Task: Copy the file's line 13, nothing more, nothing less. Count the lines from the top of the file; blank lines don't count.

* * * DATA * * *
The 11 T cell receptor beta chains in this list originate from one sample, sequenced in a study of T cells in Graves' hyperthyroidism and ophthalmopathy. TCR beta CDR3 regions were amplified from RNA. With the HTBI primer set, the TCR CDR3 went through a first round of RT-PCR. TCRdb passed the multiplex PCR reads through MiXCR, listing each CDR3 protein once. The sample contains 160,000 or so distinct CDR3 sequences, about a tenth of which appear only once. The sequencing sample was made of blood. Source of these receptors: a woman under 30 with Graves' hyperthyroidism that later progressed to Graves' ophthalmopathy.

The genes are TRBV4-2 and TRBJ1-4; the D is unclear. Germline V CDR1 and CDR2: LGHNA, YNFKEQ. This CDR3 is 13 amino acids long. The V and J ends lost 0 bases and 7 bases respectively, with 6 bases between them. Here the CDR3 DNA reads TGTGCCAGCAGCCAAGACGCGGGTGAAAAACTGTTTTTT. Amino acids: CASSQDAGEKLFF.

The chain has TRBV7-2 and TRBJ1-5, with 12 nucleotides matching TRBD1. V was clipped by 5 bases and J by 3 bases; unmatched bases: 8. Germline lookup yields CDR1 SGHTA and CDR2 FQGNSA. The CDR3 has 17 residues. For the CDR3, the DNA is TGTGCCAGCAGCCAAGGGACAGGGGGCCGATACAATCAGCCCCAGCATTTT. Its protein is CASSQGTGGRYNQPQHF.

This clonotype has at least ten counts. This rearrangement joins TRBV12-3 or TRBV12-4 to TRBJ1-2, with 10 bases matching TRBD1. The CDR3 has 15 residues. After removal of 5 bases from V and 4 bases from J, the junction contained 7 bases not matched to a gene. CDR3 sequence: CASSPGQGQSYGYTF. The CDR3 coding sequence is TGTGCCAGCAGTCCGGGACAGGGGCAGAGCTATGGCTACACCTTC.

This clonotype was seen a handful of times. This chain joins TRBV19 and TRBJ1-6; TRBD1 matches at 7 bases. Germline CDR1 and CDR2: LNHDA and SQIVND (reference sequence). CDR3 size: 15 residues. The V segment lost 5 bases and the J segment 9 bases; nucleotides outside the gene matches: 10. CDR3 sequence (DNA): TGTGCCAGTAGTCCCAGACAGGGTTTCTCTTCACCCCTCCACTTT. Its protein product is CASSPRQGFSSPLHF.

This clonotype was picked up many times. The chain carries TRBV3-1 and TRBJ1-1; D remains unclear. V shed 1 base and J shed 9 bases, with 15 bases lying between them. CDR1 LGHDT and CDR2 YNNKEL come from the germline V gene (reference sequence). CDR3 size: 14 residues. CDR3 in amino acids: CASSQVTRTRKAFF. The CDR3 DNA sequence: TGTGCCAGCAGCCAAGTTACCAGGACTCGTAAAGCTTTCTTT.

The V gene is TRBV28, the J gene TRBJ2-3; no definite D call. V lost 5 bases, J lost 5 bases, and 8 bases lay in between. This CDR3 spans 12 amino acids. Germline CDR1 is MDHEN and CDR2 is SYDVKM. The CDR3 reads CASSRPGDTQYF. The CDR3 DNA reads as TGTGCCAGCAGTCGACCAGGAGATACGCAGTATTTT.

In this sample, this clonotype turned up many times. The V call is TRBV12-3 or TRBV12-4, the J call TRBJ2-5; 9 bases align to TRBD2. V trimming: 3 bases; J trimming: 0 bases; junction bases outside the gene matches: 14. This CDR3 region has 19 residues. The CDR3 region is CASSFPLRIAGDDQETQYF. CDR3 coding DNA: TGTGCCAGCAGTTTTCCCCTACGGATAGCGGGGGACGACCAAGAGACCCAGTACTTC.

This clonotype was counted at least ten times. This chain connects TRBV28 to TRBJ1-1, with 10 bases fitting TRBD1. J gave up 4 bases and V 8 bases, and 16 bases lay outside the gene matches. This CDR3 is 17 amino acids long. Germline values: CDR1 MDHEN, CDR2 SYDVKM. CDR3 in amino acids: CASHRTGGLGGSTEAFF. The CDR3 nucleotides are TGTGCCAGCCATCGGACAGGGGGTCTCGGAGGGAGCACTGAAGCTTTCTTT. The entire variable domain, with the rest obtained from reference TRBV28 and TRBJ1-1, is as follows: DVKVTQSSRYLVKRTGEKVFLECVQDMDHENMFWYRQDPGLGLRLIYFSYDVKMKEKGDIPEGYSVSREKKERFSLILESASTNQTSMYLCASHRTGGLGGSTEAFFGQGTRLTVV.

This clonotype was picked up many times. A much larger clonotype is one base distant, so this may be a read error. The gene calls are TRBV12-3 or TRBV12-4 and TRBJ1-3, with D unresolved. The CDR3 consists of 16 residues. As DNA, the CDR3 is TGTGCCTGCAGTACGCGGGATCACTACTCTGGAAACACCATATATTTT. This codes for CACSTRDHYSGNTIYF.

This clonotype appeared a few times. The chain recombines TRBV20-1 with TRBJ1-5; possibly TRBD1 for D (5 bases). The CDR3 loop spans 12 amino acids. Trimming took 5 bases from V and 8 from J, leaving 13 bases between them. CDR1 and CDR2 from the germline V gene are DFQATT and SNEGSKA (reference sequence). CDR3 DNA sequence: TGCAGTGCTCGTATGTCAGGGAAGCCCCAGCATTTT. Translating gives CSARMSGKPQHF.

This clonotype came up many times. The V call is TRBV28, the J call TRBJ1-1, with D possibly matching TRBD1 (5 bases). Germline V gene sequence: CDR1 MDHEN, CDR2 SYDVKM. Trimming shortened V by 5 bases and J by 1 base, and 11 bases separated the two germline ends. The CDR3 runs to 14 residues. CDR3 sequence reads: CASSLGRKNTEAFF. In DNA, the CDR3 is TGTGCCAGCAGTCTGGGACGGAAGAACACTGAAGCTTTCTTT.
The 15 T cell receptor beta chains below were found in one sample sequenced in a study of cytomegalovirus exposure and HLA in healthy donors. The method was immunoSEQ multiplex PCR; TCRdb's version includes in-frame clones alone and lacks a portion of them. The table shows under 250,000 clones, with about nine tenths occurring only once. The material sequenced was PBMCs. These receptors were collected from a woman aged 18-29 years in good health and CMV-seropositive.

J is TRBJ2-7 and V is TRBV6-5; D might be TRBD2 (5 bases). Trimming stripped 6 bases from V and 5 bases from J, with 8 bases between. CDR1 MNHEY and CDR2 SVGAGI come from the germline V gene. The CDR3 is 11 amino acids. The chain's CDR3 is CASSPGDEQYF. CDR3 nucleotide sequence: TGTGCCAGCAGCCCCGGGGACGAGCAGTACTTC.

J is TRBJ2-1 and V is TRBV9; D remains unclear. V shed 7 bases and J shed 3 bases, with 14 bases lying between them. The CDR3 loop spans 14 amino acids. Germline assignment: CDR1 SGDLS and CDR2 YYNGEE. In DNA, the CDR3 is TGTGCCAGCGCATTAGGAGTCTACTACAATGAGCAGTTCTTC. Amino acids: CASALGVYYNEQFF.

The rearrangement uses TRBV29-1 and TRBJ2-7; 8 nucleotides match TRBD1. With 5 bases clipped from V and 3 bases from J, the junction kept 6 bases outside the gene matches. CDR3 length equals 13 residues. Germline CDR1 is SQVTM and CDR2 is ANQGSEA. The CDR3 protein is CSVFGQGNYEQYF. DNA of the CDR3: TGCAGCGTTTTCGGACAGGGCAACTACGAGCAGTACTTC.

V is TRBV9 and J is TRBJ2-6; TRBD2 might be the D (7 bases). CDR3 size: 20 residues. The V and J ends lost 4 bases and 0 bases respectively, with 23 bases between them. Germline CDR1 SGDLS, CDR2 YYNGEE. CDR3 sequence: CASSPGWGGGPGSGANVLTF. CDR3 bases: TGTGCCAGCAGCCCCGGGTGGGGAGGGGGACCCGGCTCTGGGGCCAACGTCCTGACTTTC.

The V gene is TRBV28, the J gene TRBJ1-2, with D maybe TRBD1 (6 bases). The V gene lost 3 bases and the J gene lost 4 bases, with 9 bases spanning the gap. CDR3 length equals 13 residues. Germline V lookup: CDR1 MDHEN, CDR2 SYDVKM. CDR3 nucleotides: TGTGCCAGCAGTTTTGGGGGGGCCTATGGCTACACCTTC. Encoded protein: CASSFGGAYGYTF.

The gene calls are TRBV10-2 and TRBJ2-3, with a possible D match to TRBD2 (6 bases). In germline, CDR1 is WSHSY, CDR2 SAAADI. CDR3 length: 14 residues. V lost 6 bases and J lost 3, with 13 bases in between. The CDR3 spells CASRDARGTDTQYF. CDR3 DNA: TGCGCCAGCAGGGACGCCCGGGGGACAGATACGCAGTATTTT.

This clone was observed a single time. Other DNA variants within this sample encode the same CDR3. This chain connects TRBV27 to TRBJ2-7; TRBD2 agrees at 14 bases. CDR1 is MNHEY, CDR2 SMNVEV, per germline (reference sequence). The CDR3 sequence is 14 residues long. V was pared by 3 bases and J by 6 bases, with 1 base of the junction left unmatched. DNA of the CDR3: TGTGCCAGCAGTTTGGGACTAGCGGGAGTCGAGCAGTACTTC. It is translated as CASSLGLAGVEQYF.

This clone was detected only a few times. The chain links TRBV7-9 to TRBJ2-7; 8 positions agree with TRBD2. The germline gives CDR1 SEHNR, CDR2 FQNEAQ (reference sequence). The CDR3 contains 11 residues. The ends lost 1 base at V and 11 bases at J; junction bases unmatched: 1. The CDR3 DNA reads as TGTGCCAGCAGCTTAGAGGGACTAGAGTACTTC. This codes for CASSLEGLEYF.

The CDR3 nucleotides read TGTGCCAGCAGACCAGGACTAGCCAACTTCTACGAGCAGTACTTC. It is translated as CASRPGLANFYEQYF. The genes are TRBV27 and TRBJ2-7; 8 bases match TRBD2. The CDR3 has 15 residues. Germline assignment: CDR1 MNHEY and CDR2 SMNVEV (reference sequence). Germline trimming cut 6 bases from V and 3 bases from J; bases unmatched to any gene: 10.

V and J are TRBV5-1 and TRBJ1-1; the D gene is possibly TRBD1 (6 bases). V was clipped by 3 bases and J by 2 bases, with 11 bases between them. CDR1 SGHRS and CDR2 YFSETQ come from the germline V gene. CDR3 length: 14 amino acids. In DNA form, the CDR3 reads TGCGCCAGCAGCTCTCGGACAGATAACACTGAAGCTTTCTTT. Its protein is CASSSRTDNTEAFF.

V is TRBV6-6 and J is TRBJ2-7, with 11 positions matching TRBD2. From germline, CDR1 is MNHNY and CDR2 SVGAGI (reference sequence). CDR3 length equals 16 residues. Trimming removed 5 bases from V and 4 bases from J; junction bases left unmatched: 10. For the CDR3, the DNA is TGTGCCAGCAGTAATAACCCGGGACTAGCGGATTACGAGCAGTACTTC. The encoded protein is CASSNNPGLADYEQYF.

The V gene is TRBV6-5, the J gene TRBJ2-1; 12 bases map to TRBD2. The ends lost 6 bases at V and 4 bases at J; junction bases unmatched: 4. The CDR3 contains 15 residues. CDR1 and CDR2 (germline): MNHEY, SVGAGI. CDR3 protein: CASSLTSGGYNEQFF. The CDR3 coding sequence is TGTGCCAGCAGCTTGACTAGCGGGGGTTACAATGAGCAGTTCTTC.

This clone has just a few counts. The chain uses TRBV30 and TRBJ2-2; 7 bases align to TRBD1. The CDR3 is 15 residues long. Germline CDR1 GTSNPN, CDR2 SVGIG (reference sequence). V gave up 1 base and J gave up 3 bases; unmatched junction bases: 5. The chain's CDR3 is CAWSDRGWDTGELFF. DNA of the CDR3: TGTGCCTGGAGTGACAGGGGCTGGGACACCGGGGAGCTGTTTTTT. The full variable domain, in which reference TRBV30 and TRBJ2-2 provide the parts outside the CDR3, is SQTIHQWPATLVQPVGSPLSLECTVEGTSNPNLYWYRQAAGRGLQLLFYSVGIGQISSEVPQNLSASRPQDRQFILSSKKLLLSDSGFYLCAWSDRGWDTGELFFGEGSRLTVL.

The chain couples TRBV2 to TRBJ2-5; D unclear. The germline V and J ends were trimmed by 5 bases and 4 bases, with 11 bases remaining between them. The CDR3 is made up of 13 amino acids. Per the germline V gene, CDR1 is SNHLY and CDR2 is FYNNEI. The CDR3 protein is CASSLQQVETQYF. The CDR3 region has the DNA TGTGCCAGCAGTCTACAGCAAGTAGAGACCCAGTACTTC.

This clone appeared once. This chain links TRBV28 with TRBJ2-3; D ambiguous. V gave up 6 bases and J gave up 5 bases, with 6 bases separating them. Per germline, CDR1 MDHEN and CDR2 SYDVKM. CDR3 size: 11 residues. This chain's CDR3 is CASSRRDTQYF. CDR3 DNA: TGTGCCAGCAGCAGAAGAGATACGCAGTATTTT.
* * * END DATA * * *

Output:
The 15 T cell receptor beta chains below were found in one sample sequenced in a study of cytomegalovirus exposure and HLA in healthy donors. The method was immunoSEQ multiplex PCR; TCRdb's version includes in-frame clones alone and lacks a portion of them. The table shows under 250,000 clones, with about nine tenths occurring only once. The material sequenced was PBMCs. These receptors were collected from a woman aged 18-29 years in good health and CMV-seropositive.